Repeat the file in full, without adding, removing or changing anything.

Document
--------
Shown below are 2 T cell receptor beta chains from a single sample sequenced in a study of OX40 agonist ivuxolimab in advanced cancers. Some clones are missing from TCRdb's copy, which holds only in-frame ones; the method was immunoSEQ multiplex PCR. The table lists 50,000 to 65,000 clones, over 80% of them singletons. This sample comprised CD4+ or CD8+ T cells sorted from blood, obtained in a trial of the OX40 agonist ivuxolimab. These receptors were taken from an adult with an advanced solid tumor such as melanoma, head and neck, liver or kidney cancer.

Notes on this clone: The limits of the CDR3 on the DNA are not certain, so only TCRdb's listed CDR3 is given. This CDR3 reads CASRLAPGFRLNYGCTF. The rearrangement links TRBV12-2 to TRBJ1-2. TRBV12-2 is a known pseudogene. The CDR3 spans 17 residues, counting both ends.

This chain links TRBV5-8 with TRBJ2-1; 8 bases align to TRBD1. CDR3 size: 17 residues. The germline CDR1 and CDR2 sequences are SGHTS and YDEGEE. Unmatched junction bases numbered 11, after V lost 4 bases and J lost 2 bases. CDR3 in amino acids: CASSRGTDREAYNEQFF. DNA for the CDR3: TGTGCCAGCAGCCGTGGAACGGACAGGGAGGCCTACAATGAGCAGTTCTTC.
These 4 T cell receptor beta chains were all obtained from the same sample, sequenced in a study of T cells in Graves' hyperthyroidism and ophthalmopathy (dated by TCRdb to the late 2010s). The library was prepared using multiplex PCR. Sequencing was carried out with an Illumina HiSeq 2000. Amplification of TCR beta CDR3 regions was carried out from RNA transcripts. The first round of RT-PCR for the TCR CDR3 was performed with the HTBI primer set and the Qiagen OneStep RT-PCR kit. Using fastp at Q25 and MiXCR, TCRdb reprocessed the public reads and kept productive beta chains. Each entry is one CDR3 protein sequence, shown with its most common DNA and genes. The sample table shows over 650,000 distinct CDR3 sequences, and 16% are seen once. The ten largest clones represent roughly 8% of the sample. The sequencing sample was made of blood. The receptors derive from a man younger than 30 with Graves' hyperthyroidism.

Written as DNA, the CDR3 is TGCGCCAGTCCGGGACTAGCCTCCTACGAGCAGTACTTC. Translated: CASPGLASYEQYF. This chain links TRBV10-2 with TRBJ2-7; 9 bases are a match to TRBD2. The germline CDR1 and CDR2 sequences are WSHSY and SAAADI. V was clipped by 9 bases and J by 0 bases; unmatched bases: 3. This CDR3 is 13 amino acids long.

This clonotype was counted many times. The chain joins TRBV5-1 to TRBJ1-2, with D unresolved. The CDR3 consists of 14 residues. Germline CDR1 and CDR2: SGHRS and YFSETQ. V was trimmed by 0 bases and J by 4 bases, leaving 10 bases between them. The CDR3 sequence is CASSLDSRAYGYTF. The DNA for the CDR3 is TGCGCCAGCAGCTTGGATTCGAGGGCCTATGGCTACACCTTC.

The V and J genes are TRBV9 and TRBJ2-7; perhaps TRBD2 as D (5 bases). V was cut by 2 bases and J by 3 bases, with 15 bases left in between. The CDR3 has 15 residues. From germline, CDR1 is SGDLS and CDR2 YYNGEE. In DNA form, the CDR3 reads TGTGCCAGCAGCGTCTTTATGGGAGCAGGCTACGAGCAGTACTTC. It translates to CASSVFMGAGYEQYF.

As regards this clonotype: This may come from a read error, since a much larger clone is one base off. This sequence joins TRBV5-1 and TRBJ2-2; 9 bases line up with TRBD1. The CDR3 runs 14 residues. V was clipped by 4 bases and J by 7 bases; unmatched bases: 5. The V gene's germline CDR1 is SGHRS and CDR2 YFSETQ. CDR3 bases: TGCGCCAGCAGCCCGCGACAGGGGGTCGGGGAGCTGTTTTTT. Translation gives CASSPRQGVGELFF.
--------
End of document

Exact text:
Shown below are 2 T cell receptor beta chains from a single sample sequenced in a study of OX40 agonist ivuxolimab in advanced cancers. Some clones are missing from TCRdb's copy, which holds only in-frame ones; the method was immunoSEQ multiplex PCR. The table lists 50,000 to 65,000 clones, over 80% of them singletons. This sample comprised CD4+ or CD8+ T cells sorted from blood, obtained in a trial of the OX40 agonist ivuxolimab. These receptors were taken from an adult with an advanced solid tumor such as melanoma, head and neck, liver or kidney cancer.

Notes on this clone: The limits of the CDR3 on the DNA are not certain, so only TCRdb's listed CDR3 is given. This CDR3 reads CASRLAPGFRLNYGCTF. The rearrangement links TRBV12-2 to TRBJ1-2. TRBV12-2 is a known pseudogene. The CDR3 spans 17 residues, counting both ends.

This chain links TRBV5-8 with TRBJ2-1; 8 bases align to TRBD1. CDR3 size: 17 residues. The germline CDR1 and CDR2 sequences are SGHTS and YDEGEE. Unmatched junction bases numbered 11, after V lost 4 bases and J lost 2 bases. CDR3 in amino acids: CASSRGTDREAYNEQFF. DNA for the CDR3: TGTGCCAGCAGCCGTGGAACGGACAGGGAGGCCTACAATGAGCAGTTCTTC.
These 4 T cell receptor beta chains were all obtained from the same sample, sequenced in a study of T cells in Graves' hyperthyroidism and ophthalmopathy (dated by TCRdb to the late 2010s). The library was prepared using multiplex PCR. Sequencing was carried out with an Illumina HiSeq 2000. Amplification of TCR beta CDR3 regions was carried out from RNA transcripts. The first round of RT-PCR for the TCR CDR3 was performed with the HTBI primer set and the Qiagen OneStep RT-PCR kit. Using fastp at Q25 and MiXCR, TCRdb reprocessed the public reads and kept productive beta chains. Each entry is one CDR3 protein sequence, shown with its most common DNA and genes. The sample table shows over 650,000 distinct CDR3 sequences, and 16% are seen once. The ten largest clones represent roughly 8% of the sample. The sequencing sample was made of blood. The receptors derive from a man younger than 30 with Graves' hyperthyroidism.

Written as DNA, the CDR3 is TGCGCCAGTCCGGGACTAGCCTCCTACGAGCAGTACTTC. Translated: CASPGLASYEQYF. This chain links TRBV10-2 with TRBJ2-7; 9 bases are a match to TRBD2. The germline CDR1 and CDR2 sequences are WSHSY and SAAADI. V was clipped by 9 bases and J by 0 bases; unmatched bases: 3. This CDR3 is 13 amino acids long.

This clonotype was counted many times. The chain joins TRBV5-1 to TRBJ1-2, with D unresolved. The CDR3 consists of 14 residues. Germline CDR1 and CDR2: SGHRS and YFSETQ. V was trimmed by 0 bases and J by 4 bases, leaving 10 bases between them. The CDR3 sequence is CASSLDSRAYGYTF. The DNA for the CDR3 is TGCGCCAGCAGCTTGGATTCGAGGGCCTATGGCTACACCTTC.

The V and J genes are TRBV9 and TRBJ2-7; perhaps TRBD2 as D (5 bases). V was cut by 2 bases and J by 3 bases, with 15 bases left in between. The CDR3 has 15 residues. From germline, CDR1 is SGDLS and CDR2 YYNGEE. In DNA form, the CDR3 reads TGTGCCAGCAGCGTCTTTATGGGAGCAGGCTACGAGCAGTACTTC. It translates to CASSVFMGAGYEQYF.

As regards this clonotype: This may come from a read error, since a much larger clone is one base off. This sequence joins TRBV5-1 and TRBJ2-2; 9 bases line up with TRBD1. The CDR3 runs 14 residues. V was clipped by 4 bases and J by 7 bases; unmatched bases: 5. The V gene's germline CDR1 is SGHRS and CDR2 YFSETQ. CDR3 bases: TGCGCCAGCAGCCCGCGACAGGGGGTCGGGGAGCTGTTTTTT. Translation gives CASSPRQGVGELFF.